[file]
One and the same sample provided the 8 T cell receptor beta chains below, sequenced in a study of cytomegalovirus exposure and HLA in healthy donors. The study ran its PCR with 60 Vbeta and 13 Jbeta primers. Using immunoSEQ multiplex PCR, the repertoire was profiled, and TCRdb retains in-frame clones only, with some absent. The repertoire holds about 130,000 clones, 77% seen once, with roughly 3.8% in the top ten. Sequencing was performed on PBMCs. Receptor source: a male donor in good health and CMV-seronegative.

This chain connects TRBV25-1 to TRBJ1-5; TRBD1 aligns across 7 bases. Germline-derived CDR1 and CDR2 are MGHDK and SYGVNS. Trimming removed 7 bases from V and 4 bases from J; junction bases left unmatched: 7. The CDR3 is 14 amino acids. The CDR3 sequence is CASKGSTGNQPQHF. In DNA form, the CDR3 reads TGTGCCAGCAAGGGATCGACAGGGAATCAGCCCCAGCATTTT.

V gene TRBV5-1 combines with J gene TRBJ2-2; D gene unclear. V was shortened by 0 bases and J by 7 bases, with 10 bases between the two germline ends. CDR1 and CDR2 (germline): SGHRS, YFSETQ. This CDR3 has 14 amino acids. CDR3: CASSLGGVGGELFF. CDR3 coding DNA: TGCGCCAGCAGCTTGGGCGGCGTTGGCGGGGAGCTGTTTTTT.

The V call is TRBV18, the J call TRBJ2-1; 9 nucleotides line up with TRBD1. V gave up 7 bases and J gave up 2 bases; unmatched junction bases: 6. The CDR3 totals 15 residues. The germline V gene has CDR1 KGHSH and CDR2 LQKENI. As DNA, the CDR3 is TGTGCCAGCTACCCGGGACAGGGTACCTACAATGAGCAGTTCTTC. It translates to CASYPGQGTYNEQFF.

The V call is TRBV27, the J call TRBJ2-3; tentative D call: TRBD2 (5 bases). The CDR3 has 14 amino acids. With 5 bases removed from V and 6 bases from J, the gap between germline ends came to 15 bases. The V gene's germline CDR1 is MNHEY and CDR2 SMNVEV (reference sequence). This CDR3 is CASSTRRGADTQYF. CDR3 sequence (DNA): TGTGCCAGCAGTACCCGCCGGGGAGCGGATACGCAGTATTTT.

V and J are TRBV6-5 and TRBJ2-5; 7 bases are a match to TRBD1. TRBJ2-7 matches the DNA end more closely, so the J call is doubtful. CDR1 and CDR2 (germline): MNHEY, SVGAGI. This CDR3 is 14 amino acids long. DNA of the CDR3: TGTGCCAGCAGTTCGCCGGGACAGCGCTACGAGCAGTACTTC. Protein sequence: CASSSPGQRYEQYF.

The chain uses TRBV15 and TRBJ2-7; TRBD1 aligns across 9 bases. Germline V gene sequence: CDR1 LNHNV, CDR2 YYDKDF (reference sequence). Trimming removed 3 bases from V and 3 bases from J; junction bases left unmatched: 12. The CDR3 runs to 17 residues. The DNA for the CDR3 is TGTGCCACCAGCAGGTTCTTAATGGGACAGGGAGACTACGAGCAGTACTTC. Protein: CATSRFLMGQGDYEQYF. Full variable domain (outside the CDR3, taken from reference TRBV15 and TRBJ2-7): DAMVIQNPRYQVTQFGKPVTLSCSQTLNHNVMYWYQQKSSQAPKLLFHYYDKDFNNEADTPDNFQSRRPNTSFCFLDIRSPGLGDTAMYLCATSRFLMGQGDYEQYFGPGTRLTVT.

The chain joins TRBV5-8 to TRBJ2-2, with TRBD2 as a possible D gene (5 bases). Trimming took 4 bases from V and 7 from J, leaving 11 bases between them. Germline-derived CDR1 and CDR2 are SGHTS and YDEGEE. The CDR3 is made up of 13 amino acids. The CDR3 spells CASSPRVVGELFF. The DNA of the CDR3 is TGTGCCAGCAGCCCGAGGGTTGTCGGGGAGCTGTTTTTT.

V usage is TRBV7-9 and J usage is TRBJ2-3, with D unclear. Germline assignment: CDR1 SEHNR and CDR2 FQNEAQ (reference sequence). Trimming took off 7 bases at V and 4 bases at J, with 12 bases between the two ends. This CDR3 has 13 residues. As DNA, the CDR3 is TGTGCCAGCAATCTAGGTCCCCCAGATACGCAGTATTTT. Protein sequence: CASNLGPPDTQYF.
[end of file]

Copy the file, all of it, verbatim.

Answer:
One and the same sample provided the 8 T cell receptor beta chains below, sequenced in a study of cytomegalovirus exposure and HLA in healthy donors. The study ran its PCR with 60 Vbeta and 13 Jbeta primers. Using immunoSEQ multiplex PCR, the repertoire was profiled, and TCRdb retains in-frame clones only, with some absent. The repertoire holds about 130,000 clones, 77% seen once, with roughly 3.8% in the top ten. Sequencing was performed on PBMCs. Receptor source: a male donor in good health and CMV-seronegative.

This chain connects TRBV25-1 to TRBJ1-5; TRBD1 aligns across 7 bases. Germline-derived CDR1 and CDR2 are MGHDK and SYGVNS. Trimming removed 7 bases from V and 4 bases from J; junction bases left unmatched: 7. The CDR3 is 14 amino acids. The CDR3 sequence is CASKGSTGNQPQHF. In DNA form, the CDR3 reads TGTGCCAGCAAGGGATCGACAGGGAATCAGCCCCAGCATTTT.

V gene TRBV5-1 combines with J gene TRBJ2-2; D gene unclear. V was shortened by 0 bases and J by 7 bases, with 10 bases between the two germline ends. CDR1 and CDR2 (germline): SGHRS, YFSETQ. This CDR3 has 14 amino acids. CDR3: CASSLGGVGGELFF. CDR3 coding DNA: TGCGCCAGCAGCTTGGGCGGCGTTGGCGGGGAGCTGTTTTTT.

The V call is TRBV18, the J call TRBJ2-1; 9 nucleotides line up with TRBD1. V gave up 7 bases and J gave up 2 bases; unmatched junction bases: 6. The CDR3 totals 15 residues. The germline V gene has CDR1 KGHSH and CDR2 LQKENI. As DNA, the CDR3 is TGTGCCAGCTACCCGGGACAGGGTACCTACAATGAGCAGTTCTTC. It translates to CASYPGQGTYNEQFF.

The V call is TRBV27, the J call TRBJ2-3; tentative D call: TRBD2 (5 bases). The CDR3 has 14 amino acids. With 5 bases removed from V and 6 bases from J, the gap between germline ends came to 15 bases. The V gene's germline CDR1 is MNHEY and CDR2 SMNVEV (reference sequence). This CDR3 is CASSTRRGADTQYF. CDR3 sequence (DNA): TGTGCCAGCAGTACCCGCCGGGGAGCGGATACGCAGTATTTT.

V and J are TRBV6-5 and TRBJ2-5; 7 bases are a match to TRBD1. TRBJ2-7 matches the DNA end more closely, so the J call is doubtful. CDR1 and CDR2 (germline): MNHEY, SVGAGI. This CDR3 is 14 amino acids long. DNA of the CDR3: TGTGCCAGCAGTTCGCCGGGACAGCGCTACGAGCAGTACTTC. Protein sequence: CASSSPGQRYEQYF.

The chain uses TRBV15 and TRBJ2-7; TRBD1 aligns across 9 bases. Germline V gene sequence: CDR1 LNHNV, CDR2 YYDKDF (reference sequence). Trimming removed 3 bases from V and 3 bases from J; junction bases left unmatched: 12. The CDR3 runs to 17 residues. The DNA for the CDR3 is TGTGCCACCAGCAGGTTCTTAATGGGACAGGGAGACTACGAGCAGTACTTC. Protein: CATSRFLMGQGDYEQYF. Full variable domain (outside the CDR3, taken from reference TRBV15 and TRBJ2-7): DAMVIQNPRYQVTQFGKPVTLSCSQTLNHNVMYWYQQKSSQAPKLLFHYYDKDFNNEADTPDNFQSRRPNTSFCFLDIRSPGLGDTAMYLCATSRFLMGQGDYEQYFGPGTRLTVT.

The chain joins TRBV5-8 to TRBJ2-2, with TRBD2 as a possible D gene (5 bases). Trimming took 4 bases from V and 7 from J, leaving 11 bases between them. Germline-derived CDR1 and CDR2 are SGHTS and YDEGEE. The CDR3 is made up of 13 amino acids. The CDR3 spells CASSPRVVGELFF. The DNA of the CDR3 is TGTGCCAGCAGCCCGAGGGTTGTCGGGGAGCTGTTTTTT.

V usage is TRBV7-9 and J usage is TRBJ2-3, with D unclear. Germline assignment: CDR1 SEHNR and CDR2 FQNEAQ (reference sequence). Trimming took off 7 bases at V and 4 bases at J, with 12 bases between the two ends. This CDR3 has 13 residues. As DNA, the CDR3 is TGTGCCAGCAATCTAGGTCCCCCAGATACGCAGTATTTT. Protein sequence: CASNLGPPDTQYF.